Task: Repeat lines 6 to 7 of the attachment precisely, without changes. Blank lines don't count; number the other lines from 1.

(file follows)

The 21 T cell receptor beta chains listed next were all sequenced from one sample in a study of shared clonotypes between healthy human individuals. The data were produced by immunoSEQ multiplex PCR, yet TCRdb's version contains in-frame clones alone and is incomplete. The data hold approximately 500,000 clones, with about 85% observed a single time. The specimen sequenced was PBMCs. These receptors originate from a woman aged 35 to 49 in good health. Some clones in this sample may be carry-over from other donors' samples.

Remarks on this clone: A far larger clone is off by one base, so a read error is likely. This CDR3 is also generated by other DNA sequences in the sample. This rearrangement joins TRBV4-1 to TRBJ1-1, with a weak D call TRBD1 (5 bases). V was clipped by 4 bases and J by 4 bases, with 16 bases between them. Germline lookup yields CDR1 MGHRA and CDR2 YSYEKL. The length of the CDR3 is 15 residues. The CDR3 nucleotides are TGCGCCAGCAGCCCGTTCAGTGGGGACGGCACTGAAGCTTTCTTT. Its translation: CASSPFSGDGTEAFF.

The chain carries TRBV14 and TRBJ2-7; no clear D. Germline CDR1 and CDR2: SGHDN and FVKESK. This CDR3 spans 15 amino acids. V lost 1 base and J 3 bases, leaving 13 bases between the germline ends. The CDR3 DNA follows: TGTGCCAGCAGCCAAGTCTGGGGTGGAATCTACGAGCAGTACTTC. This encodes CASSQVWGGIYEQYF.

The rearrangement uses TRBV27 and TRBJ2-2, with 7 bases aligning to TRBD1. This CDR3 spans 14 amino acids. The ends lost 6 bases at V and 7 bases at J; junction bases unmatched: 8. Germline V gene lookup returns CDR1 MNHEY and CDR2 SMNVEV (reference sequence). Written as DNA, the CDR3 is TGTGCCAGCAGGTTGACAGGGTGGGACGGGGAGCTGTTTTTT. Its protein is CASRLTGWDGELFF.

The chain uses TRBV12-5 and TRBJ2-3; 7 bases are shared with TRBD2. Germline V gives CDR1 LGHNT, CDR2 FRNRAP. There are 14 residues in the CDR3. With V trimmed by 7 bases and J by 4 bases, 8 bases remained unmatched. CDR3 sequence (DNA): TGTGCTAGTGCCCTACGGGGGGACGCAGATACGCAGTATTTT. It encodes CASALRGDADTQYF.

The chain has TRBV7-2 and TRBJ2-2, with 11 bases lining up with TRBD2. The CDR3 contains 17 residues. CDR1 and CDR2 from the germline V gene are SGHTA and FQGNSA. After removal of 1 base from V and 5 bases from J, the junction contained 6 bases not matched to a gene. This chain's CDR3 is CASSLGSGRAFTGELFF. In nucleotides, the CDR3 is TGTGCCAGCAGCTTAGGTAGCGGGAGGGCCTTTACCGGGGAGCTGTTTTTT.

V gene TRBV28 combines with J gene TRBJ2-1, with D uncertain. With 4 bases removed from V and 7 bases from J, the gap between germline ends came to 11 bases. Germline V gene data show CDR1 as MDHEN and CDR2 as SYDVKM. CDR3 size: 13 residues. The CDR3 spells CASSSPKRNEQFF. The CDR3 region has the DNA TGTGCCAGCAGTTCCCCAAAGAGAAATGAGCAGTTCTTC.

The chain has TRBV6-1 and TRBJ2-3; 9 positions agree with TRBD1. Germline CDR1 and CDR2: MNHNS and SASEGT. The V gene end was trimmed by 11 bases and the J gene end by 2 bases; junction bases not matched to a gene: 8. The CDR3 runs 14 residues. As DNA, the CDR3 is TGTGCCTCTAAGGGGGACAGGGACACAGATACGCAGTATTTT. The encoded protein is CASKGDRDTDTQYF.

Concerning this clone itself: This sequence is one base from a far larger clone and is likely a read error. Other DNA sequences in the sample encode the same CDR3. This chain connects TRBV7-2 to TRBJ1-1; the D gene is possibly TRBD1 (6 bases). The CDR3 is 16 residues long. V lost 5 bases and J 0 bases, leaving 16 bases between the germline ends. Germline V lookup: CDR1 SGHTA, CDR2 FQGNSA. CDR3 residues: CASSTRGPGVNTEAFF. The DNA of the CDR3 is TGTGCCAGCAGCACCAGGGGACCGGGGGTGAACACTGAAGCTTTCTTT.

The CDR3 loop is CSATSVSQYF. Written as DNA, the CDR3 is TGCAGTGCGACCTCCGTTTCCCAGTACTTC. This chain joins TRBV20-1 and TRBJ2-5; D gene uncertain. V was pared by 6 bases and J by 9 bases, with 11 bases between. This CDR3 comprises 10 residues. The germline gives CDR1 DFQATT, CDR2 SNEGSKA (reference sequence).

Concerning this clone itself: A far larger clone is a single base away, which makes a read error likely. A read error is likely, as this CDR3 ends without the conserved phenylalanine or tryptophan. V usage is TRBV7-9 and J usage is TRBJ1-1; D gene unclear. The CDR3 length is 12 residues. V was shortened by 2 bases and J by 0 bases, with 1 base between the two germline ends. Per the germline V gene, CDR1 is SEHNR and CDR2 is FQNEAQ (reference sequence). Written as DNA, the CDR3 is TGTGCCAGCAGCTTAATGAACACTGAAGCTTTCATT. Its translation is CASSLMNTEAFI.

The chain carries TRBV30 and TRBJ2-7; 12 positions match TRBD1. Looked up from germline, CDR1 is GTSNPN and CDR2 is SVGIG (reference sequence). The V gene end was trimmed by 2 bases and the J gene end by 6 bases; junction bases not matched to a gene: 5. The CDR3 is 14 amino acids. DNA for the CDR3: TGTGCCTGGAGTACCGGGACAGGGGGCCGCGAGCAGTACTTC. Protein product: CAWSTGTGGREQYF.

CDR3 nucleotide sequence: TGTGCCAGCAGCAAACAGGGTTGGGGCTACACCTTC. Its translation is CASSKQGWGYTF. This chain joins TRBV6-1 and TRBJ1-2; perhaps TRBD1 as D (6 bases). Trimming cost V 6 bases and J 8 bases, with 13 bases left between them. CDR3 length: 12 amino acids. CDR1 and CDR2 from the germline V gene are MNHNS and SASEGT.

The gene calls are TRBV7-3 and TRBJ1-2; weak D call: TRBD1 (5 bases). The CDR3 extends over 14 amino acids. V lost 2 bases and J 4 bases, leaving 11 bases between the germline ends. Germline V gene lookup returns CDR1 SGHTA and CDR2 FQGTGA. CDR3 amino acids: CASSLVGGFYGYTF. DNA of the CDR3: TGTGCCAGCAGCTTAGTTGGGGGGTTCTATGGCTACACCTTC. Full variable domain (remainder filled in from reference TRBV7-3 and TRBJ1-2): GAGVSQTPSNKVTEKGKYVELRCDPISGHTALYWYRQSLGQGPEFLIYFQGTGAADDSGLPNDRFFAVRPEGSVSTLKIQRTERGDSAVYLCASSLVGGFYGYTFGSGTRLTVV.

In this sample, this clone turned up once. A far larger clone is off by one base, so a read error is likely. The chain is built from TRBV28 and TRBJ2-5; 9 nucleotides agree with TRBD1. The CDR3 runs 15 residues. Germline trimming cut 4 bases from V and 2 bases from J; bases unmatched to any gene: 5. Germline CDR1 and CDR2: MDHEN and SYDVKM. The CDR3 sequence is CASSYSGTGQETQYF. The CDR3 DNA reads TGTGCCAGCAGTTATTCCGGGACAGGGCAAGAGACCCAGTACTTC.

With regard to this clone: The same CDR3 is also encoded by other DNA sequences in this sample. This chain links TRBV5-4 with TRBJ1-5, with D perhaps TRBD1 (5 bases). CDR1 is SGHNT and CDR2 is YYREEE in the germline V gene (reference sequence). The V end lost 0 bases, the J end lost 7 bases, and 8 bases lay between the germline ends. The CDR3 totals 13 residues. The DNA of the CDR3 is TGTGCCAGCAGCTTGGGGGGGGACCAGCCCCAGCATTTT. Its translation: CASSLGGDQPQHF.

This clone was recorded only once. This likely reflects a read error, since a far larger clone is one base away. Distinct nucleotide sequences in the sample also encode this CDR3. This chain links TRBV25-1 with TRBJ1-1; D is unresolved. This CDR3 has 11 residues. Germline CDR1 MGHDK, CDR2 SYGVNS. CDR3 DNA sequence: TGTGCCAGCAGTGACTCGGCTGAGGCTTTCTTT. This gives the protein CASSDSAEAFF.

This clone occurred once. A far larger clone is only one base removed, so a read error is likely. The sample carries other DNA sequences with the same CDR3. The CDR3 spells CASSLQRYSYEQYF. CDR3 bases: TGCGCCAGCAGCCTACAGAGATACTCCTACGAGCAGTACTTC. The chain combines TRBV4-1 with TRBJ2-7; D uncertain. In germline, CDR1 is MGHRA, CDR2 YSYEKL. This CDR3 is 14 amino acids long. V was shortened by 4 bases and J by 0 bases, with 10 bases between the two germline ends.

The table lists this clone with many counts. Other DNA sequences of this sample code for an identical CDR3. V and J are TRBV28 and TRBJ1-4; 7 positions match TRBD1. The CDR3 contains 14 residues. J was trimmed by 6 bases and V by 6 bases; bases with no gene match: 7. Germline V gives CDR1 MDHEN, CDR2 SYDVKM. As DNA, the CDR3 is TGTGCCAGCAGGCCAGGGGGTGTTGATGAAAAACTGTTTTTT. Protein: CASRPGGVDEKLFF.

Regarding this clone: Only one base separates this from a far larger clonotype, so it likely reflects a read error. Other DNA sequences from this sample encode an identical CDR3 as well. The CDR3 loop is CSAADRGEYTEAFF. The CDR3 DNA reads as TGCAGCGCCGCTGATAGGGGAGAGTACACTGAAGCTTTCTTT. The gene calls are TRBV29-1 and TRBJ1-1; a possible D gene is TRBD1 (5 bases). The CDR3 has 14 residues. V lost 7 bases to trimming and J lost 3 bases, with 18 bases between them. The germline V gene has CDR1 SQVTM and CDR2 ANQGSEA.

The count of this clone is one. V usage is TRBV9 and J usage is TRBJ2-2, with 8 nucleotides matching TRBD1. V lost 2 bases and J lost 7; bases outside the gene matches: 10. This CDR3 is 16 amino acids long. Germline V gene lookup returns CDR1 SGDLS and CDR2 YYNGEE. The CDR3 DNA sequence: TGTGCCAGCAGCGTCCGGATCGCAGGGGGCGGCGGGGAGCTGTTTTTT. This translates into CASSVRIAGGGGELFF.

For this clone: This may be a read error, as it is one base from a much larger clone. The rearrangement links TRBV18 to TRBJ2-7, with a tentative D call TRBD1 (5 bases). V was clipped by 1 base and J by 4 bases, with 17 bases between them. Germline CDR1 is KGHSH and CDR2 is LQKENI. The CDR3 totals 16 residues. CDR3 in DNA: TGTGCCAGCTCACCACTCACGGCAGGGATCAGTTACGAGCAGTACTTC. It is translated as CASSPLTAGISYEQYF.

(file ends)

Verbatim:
The chain has TRBV7-2 and TRBJ2-2, with 11 bases lining up with TRBD2. The CDR3 contains 17 residues. CDR1 and CDR2 from the germline V gene are SGHTA and FQGNSA. After removal of 1 base from V and 5 bases from J, the junction contained 6 bases not matched to a gene. This chain's CDR3 is CASSLGSGRAFTGELFF. In nucleotides, the CDR3 is TGTGCCAGCAGCTTAGGTAGCGGGAGGGCCTTTACCGGGGAGCTGTTTTTT.

V gene TRBV28 combines with J gene TRBJ2-1, with D uncertain. With 4 bases removed from V and 7 bases from J, the gap between germline ends came to 11 bases. Germline V gene data show CDR1 as MDHEN and CDR2 as SYDVKM. CDR3 size: 13 residues. The CDR3 spells CASSSPKRNEQFF. The CDR3 region has the DNA TGTGCCAGCAGTTCCCCAAAGAGAAATGAGCAGTTCTTC.